Packing a closed 3D surface with non-overlapping spheres starting with the largest possible one and then working the way down

Let's say, I have a closed 3D surface (say, the surface of a pebble). I want to pack it with spheres, but starting with the largest possible sphere, then the next largest possible non-overlapping sphere and so on until I reach a specified lower limit on sphere size. Is there a unique solution? Is this a known, solved problem? Is there an obvious algorithmic approach to do this? Please advice. I am not in applied math or computational geometry, but love to wet my feet in these fine fields.

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It can't be unique in general. For example, the original volume may have rotational symmetries, which the packed versions do not respect. For some packings, one may have a choice of where to put the currently-largest-fitting sphere, and this choice may rule out other choices that might have been valid. – Joel David Hamkins Feb 25 '13 at 2:34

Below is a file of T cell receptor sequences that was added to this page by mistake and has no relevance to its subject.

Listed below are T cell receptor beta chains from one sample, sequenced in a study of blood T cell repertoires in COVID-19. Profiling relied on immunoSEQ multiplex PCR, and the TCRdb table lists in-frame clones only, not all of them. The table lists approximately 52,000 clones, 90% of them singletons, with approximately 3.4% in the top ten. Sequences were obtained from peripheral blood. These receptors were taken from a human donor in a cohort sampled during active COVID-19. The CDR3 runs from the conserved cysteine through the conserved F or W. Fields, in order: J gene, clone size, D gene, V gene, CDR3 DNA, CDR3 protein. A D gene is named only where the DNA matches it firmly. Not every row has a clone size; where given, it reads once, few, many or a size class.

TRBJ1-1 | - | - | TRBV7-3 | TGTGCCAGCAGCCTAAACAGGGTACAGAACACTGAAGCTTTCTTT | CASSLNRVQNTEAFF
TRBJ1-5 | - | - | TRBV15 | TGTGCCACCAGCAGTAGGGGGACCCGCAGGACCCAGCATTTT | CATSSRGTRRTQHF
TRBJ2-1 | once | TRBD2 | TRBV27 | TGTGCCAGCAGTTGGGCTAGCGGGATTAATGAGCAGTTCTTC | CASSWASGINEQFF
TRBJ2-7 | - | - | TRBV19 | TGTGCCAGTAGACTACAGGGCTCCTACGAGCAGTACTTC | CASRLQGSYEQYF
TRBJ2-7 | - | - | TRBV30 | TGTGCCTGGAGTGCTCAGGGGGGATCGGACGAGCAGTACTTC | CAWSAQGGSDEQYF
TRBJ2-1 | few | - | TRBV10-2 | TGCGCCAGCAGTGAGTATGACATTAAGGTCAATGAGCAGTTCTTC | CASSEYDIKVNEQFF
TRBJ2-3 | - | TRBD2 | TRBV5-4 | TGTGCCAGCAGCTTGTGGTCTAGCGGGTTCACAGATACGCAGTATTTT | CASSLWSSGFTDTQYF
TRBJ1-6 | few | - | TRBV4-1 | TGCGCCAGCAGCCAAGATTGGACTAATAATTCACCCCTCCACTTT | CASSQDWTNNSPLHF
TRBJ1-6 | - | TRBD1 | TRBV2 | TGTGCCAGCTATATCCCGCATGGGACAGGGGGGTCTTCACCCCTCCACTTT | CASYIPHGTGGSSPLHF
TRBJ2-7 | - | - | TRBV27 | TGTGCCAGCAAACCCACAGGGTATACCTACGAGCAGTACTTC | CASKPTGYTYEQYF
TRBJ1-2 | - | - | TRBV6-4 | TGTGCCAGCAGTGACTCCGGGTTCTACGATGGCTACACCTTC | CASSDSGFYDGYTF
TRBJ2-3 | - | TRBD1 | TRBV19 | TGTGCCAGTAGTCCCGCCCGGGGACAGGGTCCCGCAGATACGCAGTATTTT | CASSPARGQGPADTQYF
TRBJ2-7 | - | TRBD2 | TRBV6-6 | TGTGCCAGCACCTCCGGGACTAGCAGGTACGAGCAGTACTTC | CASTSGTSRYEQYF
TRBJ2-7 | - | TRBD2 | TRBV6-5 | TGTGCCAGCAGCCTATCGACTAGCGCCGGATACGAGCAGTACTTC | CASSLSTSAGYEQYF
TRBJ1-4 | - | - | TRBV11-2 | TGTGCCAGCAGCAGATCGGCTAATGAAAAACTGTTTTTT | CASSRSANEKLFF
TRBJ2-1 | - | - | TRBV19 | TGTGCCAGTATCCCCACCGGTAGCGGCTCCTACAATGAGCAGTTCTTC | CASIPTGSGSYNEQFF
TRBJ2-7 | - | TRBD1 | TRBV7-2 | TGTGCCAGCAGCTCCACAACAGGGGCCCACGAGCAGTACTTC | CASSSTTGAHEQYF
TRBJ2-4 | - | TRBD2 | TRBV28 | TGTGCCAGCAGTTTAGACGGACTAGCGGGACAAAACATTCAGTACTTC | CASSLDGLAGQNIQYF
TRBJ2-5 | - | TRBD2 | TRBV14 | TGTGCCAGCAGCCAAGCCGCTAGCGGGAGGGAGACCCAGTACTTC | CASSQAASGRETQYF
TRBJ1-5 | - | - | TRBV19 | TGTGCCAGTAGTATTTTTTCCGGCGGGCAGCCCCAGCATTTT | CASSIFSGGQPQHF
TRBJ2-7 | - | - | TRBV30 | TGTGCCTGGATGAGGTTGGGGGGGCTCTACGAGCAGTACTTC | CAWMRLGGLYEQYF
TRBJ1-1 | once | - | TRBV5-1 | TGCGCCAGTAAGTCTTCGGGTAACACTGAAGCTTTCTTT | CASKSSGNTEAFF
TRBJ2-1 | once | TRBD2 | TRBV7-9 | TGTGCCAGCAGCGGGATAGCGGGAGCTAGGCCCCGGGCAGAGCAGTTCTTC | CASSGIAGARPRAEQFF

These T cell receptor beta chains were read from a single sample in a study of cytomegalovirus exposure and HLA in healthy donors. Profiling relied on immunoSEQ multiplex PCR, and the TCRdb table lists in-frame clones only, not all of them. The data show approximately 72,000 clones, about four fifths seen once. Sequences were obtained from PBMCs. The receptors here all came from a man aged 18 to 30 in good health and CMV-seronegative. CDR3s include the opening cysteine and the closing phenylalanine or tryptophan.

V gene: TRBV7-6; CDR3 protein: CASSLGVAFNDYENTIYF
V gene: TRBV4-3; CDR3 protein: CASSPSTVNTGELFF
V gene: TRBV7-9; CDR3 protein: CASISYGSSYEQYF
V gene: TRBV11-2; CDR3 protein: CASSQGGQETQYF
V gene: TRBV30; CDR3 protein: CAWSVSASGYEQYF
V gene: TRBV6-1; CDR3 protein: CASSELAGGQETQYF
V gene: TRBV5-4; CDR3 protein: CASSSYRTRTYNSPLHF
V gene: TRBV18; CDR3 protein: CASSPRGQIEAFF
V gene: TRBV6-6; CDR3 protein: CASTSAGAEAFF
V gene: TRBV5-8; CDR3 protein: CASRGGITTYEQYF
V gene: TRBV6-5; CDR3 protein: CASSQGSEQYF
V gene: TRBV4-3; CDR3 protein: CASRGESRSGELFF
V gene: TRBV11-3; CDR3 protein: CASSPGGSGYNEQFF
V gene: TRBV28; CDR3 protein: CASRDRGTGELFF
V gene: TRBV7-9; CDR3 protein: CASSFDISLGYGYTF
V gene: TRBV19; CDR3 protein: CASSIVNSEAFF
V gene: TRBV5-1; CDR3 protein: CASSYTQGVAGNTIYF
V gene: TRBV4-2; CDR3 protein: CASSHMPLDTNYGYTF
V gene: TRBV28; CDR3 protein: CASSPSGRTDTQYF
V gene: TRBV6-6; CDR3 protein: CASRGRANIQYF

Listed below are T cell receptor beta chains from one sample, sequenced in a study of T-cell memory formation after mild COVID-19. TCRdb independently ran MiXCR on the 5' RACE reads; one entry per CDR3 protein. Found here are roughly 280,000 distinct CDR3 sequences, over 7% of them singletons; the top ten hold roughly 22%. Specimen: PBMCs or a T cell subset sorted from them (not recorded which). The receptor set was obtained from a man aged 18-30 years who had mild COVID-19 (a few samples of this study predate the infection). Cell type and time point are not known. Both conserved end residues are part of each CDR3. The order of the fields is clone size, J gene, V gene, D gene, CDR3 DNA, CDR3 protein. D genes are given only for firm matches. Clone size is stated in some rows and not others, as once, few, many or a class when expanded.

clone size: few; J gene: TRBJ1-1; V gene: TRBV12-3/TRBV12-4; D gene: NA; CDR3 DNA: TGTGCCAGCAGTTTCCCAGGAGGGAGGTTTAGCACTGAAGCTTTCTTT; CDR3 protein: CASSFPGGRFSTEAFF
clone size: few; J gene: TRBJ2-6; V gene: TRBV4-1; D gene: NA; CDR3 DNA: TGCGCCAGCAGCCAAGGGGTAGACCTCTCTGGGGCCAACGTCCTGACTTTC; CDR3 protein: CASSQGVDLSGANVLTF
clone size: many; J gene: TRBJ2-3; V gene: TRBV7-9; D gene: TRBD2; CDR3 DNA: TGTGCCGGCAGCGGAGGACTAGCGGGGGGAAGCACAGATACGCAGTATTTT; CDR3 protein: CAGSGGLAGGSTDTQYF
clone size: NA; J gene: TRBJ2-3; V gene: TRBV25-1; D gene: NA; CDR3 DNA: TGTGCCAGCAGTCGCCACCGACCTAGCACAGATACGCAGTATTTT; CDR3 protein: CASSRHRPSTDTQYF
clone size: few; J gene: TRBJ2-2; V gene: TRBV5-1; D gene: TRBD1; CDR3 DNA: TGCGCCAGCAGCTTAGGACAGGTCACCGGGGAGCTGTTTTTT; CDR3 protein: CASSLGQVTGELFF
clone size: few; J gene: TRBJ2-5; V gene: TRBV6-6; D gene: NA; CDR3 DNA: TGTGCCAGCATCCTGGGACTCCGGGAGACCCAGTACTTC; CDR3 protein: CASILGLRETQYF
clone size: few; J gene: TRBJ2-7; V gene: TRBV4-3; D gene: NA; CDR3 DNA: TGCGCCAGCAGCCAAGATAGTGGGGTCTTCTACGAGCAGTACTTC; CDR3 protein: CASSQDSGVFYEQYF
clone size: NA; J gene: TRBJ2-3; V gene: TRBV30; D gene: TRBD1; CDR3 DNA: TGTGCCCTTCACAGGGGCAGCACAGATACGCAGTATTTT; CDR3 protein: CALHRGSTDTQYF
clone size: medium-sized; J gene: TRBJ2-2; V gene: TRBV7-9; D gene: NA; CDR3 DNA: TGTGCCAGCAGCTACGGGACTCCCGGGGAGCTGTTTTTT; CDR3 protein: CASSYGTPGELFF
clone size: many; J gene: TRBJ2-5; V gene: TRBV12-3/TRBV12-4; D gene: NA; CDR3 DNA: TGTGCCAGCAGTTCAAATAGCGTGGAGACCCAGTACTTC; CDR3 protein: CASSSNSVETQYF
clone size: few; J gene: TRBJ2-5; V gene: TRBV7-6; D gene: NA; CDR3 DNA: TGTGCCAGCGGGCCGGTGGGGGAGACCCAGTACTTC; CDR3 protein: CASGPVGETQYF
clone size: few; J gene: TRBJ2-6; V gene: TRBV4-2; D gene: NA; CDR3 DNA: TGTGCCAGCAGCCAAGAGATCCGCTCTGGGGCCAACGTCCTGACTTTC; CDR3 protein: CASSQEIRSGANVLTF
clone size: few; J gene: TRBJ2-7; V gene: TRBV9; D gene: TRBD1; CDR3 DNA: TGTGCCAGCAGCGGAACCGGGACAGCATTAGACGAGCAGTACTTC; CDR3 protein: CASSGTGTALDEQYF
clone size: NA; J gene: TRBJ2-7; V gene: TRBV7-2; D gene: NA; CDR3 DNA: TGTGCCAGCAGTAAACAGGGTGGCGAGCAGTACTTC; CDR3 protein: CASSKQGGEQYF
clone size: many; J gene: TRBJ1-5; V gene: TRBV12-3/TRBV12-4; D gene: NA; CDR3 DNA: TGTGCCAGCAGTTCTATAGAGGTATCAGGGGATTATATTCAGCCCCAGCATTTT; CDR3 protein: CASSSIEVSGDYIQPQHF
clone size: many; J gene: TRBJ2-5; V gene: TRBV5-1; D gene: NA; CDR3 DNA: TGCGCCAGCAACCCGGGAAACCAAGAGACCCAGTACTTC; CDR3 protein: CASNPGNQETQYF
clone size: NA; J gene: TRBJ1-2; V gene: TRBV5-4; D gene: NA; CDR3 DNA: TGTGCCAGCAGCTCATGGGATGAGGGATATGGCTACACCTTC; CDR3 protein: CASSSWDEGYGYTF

I see. Thanks. I was thinking of a particular approach. Please opine if you think it is reasonable. Say, my surface shape is defined by polygons. I can find all the voronoi spheres (allowing overlaps) in it. Then I start with the largest voronoi sphere contained inside my surface, then pick the next largest non-overlapping voronoi sphere and so on working my way down. Wouldn't that be a reasonably robust approach - even if I can't prove it is THE best collection? Are there better alternative approaches to that? – Raghavan Feb 25 '13 at 3:05